There was an ending which I deeply love, which involves leaving the competing narrative interpretations wide open and putting all the effort at resolution and validation onto the reader.

There was another ending which offered the reader a reasonably comprehensible "out" to the competing interpretations, if they chose to take it, while not closing off the others. I did not love this ending, but I thought it reasonable, and more to the point, it would make the story accessible to a wider range of readers.

Just because I like to gnaw on a story like an old bone doesn't mean everybody does. As someone once said to me (and damned if I can remember who), "Reading shouldn't be prophylactic."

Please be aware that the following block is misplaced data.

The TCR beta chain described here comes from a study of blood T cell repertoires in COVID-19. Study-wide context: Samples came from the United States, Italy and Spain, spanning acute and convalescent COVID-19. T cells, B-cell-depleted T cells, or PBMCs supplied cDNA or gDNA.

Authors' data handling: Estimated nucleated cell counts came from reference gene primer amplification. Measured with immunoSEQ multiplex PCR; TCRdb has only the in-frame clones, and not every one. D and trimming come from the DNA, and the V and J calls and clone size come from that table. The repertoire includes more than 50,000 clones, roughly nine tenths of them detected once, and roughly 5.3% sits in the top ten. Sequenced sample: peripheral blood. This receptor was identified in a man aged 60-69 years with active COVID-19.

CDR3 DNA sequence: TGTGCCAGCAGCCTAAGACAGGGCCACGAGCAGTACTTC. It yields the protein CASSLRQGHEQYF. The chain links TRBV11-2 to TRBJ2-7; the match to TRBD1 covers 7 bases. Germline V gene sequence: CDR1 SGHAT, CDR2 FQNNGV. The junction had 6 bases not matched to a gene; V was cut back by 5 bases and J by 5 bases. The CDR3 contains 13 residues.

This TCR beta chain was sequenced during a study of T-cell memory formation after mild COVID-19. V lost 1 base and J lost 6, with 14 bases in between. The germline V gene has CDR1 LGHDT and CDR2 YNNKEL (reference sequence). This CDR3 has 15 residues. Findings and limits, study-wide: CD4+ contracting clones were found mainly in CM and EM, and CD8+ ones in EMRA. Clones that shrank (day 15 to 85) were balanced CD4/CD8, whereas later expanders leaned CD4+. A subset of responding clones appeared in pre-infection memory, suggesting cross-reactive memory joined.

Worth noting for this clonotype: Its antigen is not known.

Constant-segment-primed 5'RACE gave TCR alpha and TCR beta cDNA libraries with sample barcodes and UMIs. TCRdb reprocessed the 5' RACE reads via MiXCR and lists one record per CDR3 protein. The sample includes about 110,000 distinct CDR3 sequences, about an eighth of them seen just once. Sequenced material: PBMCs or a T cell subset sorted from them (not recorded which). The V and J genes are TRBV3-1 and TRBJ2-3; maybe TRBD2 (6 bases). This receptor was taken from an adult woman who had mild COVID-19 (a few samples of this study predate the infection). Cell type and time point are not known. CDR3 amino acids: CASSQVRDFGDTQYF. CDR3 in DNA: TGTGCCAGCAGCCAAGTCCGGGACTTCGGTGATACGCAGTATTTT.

Except one reader's prophylaxis is another reader's ecstatic transport.

The discussions centered on which ending to deliver back to the editors. My purist self felt like the highest sense of the story was better served by the most loosely elided ending. My commercial self felt that widening the readership of this story without violating the integrity of my intent was a very reasonable compromise. What good is a story if people don't read it? What good is it to me if people read it and don't like it?

A couple of years ago, I would have unhesitatingly come down on the side of art, and chided myself for considering such a crass alternative. Now...I've gone softer, or gentler, or maybe I'm just interested in being more widely read.

Commitment to story is a very slippery eel. But I have a greater and greater sense of my readers standing behind me, looking over my shoulder. I trust them to follow where I go, but I also want to make the journey worth their trouble. All of them, not only the ones who read just like me.